From Berlin to Budapest to New Orleans: “Historically, Confederate symbols have appeared at times of racial discord.”

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A concise, yet comprehensive essay about symbolism.

‘They were not patriots’: New Orleans removes monument to Confederate Gen. Robert E. Lee, by Janell Ross (Washington Post)

NEW ORLEANS — They are all gone now. On Friday, the statue of Confederate Gen. Robert E. Lee became the last of New Orleans’s four contested monuments to go, an end to more than 130 years of publicly honoring a man who embodied Southern pride and racial oppression.

Getting down to the heart of the matter:

Carol Anderson, a historian and professor of African American studies at Emory University, says that the various reasons given for defending Confederate monuments and symbols share a common underlying expectation — that even in an increasingly diverse democracy, power and influence should remain unchanged.

Speaking personally, my feeling for the “heritage” argument runs to a temperature far less than zero.

However, I’ll concede to a shade of appreciation for the “landscape-defining art” defense, because while in East Berlin in 1989, I was intimately acquainted with an example of it.*

Lenin was removed shortly after German unification, and this is how it looked in 2014.

At the time, the multi-story apartment building would have been among the sleekest and most modern in East Berlin. The statue was placed to be framed by this structure, with the greenery of the adjacent public park softening the harshness of the concrete. The plaza and postwar Communist buildings facing Lenin’s statue were all of a piece, flowing outward from the statue.

It may have been totalitarian, but there was a unity of purpose in design. When Lenin was toppled, there remained a pedestal with nothing, like a missing limb. You wouldn’t need to know a statue stood in this spot without feeling something is missing.

Is there symbolism in omission?

A fair number of neighborhood activists opposed the statue’s removal on precisely these grounds of landscape-defining art. They also made an argument worthy of reasoned consideration: we can’t scrub the past entirely clean, and shouldn’t try. Reminders of bad times are needed, so as to avoid their repetition.

Had the Lenin statue remained in place, would it have served as a shrine for remaining Communists? Perhaps, though it might also have been deployed in the manner chosen by the Hungarians. In 2002 while in Budapest, my tour group visited Statue Park (now apparently rebranded as Memento Park).

Memento Park in Budapest

Displayed in the Park are 42 pieces of art from the Communist era between 1945 and 1989, including allegorical monuments of “Hungarian-Soviet Friendship” and “Liberation”, as well as statues of famous personalities from the labour movement, soldiers of the Red Army and other gigantic pieces: Lenin, Marx, Engels, Dimitrov, Captain Ostapenko, Béla Kun and other “heroes” of the communist world. A favourite with visitors is the Liberation Army Soldier. A hammer-and-sickle flag in its hand and a cartridge-disc machine pistol hanging in its neck make the statue complete. This 6-meter tall statue of the evil-eyed Soviet soldier once stood on the top of Gellért Hill in central Budapest, well-seen from every direction.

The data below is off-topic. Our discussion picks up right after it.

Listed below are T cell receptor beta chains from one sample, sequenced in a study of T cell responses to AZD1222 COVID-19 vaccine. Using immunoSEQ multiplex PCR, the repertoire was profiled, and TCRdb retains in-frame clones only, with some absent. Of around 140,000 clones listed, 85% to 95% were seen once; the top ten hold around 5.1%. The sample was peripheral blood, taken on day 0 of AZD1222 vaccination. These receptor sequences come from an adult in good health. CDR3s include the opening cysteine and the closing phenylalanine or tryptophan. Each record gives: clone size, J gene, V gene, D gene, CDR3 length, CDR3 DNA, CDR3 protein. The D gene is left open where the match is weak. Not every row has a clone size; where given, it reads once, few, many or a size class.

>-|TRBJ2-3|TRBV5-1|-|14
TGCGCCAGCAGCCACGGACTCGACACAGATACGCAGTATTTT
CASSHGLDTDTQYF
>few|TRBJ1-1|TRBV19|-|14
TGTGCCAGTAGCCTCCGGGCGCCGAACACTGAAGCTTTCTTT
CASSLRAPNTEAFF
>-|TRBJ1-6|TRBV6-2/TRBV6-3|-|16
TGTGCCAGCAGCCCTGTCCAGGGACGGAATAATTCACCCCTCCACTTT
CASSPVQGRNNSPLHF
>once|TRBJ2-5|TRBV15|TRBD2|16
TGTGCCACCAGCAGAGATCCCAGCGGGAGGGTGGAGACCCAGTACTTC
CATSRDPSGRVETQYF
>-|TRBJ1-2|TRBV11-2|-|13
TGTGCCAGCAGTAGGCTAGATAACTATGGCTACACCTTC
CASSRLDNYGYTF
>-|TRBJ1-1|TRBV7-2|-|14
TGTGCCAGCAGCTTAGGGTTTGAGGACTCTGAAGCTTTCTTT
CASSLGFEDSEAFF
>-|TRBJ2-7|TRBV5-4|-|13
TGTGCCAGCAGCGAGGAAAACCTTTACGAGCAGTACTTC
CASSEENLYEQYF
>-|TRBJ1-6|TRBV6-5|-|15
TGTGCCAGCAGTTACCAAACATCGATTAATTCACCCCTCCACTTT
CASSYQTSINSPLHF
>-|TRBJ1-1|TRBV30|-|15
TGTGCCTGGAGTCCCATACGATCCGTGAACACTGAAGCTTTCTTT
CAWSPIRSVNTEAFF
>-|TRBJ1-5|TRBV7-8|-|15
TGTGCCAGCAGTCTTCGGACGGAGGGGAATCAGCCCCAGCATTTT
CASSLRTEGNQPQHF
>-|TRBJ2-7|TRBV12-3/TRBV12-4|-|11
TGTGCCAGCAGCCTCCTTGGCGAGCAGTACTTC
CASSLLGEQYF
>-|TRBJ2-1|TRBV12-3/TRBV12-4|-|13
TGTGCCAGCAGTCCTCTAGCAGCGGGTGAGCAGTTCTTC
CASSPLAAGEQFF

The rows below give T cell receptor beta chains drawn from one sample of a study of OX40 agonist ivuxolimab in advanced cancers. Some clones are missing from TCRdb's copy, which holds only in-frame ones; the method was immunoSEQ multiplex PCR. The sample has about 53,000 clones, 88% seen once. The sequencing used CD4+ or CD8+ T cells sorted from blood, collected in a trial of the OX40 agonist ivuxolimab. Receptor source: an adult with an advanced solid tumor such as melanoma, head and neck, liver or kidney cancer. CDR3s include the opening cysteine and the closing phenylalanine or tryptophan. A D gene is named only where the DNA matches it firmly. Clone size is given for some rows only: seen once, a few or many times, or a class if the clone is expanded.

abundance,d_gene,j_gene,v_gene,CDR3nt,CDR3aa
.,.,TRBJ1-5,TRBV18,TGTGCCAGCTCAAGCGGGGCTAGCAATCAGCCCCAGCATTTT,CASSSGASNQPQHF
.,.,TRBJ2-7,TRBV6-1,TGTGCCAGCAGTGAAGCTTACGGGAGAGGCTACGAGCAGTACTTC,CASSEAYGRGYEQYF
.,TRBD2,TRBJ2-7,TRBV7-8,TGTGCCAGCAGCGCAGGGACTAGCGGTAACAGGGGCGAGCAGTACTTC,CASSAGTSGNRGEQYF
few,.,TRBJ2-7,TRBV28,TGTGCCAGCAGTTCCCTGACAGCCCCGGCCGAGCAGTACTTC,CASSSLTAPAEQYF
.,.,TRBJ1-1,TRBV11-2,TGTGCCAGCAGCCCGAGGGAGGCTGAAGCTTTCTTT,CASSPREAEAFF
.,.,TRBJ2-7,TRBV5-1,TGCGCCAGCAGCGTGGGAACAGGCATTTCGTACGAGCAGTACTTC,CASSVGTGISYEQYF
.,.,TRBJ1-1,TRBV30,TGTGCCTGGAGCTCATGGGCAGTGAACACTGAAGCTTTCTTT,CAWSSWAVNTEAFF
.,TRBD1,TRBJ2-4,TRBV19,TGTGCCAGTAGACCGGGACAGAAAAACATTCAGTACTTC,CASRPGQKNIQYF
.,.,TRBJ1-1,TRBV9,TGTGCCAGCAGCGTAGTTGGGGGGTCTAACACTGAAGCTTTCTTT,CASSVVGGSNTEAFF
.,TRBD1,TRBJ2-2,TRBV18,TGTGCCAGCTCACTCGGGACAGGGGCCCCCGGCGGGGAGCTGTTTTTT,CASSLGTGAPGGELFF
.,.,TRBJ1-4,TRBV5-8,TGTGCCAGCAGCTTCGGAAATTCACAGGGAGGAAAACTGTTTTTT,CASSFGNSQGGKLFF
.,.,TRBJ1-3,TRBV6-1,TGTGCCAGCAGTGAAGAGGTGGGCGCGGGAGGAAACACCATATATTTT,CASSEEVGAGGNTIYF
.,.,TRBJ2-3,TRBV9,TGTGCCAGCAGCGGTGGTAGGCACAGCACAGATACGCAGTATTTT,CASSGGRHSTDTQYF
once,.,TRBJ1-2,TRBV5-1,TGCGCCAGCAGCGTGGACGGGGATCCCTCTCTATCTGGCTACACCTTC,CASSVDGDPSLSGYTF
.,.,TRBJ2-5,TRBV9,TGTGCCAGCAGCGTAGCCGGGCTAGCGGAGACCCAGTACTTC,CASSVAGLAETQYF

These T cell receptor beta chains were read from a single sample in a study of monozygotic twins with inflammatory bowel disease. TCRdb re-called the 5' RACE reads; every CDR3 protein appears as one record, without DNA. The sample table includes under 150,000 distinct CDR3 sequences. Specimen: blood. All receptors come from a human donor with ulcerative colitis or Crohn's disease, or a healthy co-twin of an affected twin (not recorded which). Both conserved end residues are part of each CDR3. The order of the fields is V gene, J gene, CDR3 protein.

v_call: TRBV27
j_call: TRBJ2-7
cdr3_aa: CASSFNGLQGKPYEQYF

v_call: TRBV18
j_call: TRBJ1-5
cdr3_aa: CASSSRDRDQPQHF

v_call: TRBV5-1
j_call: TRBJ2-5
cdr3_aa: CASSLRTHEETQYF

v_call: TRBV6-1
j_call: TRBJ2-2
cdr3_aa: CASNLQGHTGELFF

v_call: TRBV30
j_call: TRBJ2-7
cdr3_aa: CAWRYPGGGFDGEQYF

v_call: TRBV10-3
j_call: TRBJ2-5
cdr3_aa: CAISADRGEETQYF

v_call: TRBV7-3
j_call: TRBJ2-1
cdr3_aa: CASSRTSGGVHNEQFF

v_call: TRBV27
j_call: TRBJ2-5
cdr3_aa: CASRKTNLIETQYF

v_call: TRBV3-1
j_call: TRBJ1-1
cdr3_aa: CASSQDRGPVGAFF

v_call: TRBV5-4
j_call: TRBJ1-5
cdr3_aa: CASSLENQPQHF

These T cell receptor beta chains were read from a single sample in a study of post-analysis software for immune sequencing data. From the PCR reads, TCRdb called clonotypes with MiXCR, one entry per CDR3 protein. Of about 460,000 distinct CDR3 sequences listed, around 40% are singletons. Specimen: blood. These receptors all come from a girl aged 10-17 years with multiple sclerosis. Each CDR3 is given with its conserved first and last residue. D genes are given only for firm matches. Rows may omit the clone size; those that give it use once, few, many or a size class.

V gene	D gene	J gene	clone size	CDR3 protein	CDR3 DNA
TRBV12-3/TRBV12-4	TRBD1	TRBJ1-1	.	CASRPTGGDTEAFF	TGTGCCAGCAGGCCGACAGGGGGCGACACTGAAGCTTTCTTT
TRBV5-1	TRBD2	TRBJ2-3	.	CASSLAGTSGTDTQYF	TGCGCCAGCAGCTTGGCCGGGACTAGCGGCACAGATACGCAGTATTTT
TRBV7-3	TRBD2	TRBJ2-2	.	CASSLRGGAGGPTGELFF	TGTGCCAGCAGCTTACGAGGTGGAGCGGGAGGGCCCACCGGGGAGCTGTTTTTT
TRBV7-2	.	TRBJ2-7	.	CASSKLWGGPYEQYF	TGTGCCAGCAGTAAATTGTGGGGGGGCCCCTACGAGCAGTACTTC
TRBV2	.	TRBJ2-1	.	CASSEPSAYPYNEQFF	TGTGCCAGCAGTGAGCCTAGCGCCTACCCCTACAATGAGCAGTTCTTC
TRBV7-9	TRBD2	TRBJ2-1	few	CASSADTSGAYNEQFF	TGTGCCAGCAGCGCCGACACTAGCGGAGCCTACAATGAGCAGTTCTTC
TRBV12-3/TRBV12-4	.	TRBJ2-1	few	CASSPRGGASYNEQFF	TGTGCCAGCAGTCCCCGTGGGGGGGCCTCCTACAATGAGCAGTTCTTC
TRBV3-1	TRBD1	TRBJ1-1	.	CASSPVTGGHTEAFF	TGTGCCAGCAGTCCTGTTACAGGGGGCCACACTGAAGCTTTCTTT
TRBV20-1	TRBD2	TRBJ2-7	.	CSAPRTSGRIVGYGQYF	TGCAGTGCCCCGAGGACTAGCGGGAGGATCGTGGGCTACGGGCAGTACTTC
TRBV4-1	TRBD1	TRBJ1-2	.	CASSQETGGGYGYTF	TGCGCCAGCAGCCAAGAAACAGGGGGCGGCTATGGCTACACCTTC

When facing it, the main entrance bears the image of a monumental classicist building. Looking behind it, though, it resembles a 12-meter high, under-propped communistic scenery ? a perfect introduction into the nature of dictatorship.

The words of architect Ákos Eleőd, the conceptual designer of Memento Park serve as its motto: “This Park is about dictatorship. And at the same time, because it can be talked about, described and built up, this Park is about democracy. After all, only democracy can provide an opportunity to think freely about dictatorship. Or about democracy, come to that! Or about anything!”

Here are two photos from our visit, taken from the Tom Henderson Collection.

Ironically, the late Jim Scott (second from the right) lived in New Orleans.

For now, New Orleans will store the four Confederate monuments in an undisclosed location, due to threats made against city officials, activists, contractors and work crews involved in taking them down. City officials announced late Thursday that an unspecified water feature will replace the Lee statue, and an American flag will fly where the Davis fixture once stood. Nonprofits and government agencies will eventually be allowed to submit plans that would put the statues on private property. City Park officials will decide what will replace the Beauregard statue.

Symbolism matters, but at the same time, if we’re determined not to learn lessons from 152 years ago, symbolism just might be the least of our concerns.

* The oft-told story of how I came to be in East Germany in 1989 can be found at these links.

Pilsners with Putin: 1989 Revisited (Part One).

Pilsners with Putin: 1989 Revisited (Part Two).

Pilsners with Putin: 1989 Revisited (Part Three).

Pilsners with Putin: 1989 Revisited (Part Four).

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